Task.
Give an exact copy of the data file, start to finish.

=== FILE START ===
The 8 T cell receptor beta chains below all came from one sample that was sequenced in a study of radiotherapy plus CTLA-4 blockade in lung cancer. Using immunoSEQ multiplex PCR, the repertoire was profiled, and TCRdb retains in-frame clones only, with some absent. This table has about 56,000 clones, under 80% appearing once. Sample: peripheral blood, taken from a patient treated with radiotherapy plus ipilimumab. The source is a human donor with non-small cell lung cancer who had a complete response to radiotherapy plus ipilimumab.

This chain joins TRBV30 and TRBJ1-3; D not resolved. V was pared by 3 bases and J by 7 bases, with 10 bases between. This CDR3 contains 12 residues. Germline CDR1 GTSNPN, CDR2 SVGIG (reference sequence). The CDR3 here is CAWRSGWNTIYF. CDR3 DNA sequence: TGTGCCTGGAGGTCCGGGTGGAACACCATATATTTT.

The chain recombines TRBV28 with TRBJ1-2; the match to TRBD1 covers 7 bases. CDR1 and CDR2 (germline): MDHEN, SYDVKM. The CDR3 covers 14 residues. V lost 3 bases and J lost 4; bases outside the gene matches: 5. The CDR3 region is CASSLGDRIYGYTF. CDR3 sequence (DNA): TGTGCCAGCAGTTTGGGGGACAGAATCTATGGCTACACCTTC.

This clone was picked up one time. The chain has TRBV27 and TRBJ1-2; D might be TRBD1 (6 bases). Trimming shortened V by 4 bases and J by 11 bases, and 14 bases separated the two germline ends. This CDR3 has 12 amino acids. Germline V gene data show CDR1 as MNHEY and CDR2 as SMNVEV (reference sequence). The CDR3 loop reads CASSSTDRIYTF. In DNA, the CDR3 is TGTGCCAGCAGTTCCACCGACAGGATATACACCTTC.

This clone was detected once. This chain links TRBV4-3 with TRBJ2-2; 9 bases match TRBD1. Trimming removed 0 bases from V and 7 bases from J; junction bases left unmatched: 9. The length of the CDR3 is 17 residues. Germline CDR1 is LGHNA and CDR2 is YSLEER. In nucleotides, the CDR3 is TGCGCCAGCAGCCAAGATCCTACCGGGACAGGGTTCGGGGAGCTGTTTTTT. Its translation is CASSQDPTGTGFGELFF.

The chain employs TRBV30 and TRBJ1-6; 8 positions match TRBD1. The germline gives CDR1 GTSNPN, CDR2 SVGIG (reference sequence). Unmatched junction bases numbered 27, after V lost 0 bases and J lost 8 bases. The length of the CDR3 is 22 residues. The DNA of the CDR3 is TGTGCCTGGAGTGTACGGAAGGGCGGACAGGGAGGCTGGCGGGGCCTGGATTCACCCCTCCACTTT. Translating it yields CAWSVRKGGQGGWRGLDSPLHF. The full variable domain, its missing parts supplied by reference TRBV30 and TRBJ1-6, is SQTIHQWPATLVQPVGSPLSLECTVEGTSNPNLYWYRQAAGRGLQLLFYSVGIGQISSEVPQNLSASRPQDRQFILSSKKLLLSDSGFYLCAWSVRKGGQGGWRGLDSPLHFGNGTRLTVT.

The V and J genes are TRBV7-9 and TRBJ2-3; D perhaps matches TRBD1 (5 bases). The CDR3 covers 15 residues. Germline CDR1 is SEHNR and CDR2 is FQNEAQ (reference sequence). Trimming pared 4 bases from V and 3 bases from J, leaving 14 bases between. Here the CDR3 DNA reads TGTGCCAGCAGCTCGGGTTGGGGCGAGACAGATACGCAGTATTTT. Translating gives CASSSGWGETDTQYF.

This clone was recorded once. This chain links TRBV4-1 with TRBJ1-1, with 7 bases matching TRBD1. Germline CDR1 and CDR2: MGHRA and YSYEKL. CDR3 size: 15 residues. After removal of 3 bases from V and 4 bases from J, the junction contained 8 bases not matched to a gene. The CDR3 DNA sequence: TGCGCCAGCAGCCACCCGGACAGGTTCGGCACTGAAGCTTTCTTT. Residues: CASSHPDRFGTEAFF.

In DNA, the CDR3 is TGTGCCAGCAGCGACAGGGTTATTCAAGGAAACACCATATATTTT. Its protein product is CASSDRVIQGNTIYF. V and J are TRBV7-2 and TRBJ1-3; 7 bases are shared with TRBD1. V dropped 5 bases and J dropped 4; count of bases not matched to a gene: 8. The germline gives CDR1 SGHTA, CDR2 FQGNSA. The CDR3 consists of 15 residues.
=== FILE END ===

The 8 T cell receptor beta chains below all came from one sample that was sequenced in a study of radiotherapy plus CTLA-4 blockade in lung cancer. Using immunoSEQ multiplex PCR, the repertoire was profiled, and TCRdb retains in-frame clones only, with some absent. This table has about 56,000 clones, under 80% appearing once. Sample: peripheral blood, taken from a patient treated with radiotherapy plus ipilimumab. The source is a human donor with non-small cell lung cancer who had a complete response to radiotherapy plus ipilimumab.

This chain joins TRBV30 and TRBJ1-3; D not resolved. V was pared by 3 bases and J by 7 bases, with 10 bases between. This CDR3 contains 12 residues. Germline CDR1 GTSNPN, CDR2 SVGIG (reference sequence). The CDR3 here is CAWRSGWNTIYF. CDR3 DNA sequence: TGTGCCTGGAGGTCCGGGTGGAACACCATATATTTT.

The chain recombines TRBV28 with TRBJ1-2; the match to TRBD1 covers 7 bases. CDR1 and CDR2 (germline): MDHEN, SYDVKM. The CDR3 covers 14 residues. V lost 3 bases and J lost 4; bases outside the gene matches: 5. The CDR3 region is CASSLGDRIYGYTF. CDR3 sequence (DNA): TGTGCCAGCAGTTTGGGGGACAGAATCTATGGCTACACCTTC.

This clone was picked up one time. The chain has TRBV27 and TRBJ1-2; D might be TRBD1 (6 bases). Trimming shortened V by 4 bases and J by 11 bases, and 14 bases separated the two germline ends. This CDR3 has 12 amino acids. Germline V gene data show CDR1 as MNHEY and CDR2 as SMNVEV (reference sequence). The CDR3 loop reads CASSSTDRIYTF. In DNA, the CDR3 is TGTGCCAGCAGTTCCACCGACAGGATATACACCTTC.

This clone was detected once. This chain links TRBV4-3 with TRBJ2-2; 9 bases match TRBD1. Trimming removed 0 bases from V and 7 bases from J; junction bases left unmatched: 9. The length of the CDR3 is 17 residues. Germline CDR1 is LGHNA and CDR2 is YSLEER. In nucleotides, the CDR3 is TGCGCCAGCAGCCAAGATCCTACCGGGACAGGGTTCGGGGAGCTGTTTTTT. Its translation is CASSQDPTGTGFGELFF.

The chain employs TRBV30 and TRBJ1-6; 8 positions match TRBD1. The germline gives CDR1 GTSNPN, CDR2 SVGIG (reference sequence). Unmatched junction bases numbered 27, after V lost 0 bases and J lost 8 bases. The length of the CDR3 is 22 residues. The DNA of the CDR3 is TGTGCCTGGAGTGTACGGAAGGGCGGACAGGGAGGCTGGCGGGGCCTGGATTCACCCCTCCACTTT. Translating it yields CAWSVRKGGQGGWRGLDSPLHF. The full variable domain, its missing parts supplied by reference TRBV30 and TRBJ1-6, is SQTIHQWPATLVQPVGSPLSLECTVEGTSNPNLYWYRQAAGRGLQLLFYSVGIGQISSEVPQNLSASRPQDRQFILSSKKLLLSDSGFYLCAWSVRKGGQGGWRGLDSPLHFGNGTRLTVT.

The V and J genes are TRBV7-9 and TRBJ2-3; D perhaps matches TRBD1 (5 bases). The CDR3 covers 15 residues. Germline CDR1 is SEHNR and CDR2 is FQNEAQ (reference sequence). Trimming pared 4 bases from V and 3 bases from J, leaving 14 bases between. Here the CDR3 DNA reads TGTGCCAGCAGCTCGGGTTGGGGCGAGACAGATACGCAGTATTTT. Translating gives CASSSGWGETDTQYF.

This clone was recorded once. This chain links TRBV4-1 with TRBJ1-1, with 7 bases matching TRBD1. Germline CDR1 and CDR2: MGHRA and YSYEKL. CDR3 size: 15 residues. After removal of 3 bases from V and 4 bases from J, the junction contained 8 bases not matched to a gene. The CDR3 DNA sequence: TGCGCCAGCAGCCACCCGGACAGGTTCGGCACTGAAGCTTTCTTT. Residues: CASSHPDRFGTEAFF.

In DNA, the CDR3 is TGTGCCAGCAGCGACAGGGTTATTCAAGGAAACACCATATATTTT. Its protein product is CASSDRVIQGNTIYF. V and J are TRBV7-2 and TRBJ1-3; 7 bases are shared with TRBD1. V dropped 5 bases and J dropped 4; count of bases not matched to a gene: 8. The germline gives CDR1 SGHTA, CDR2 FQGNSA. The CDR3 consists of 15 residues.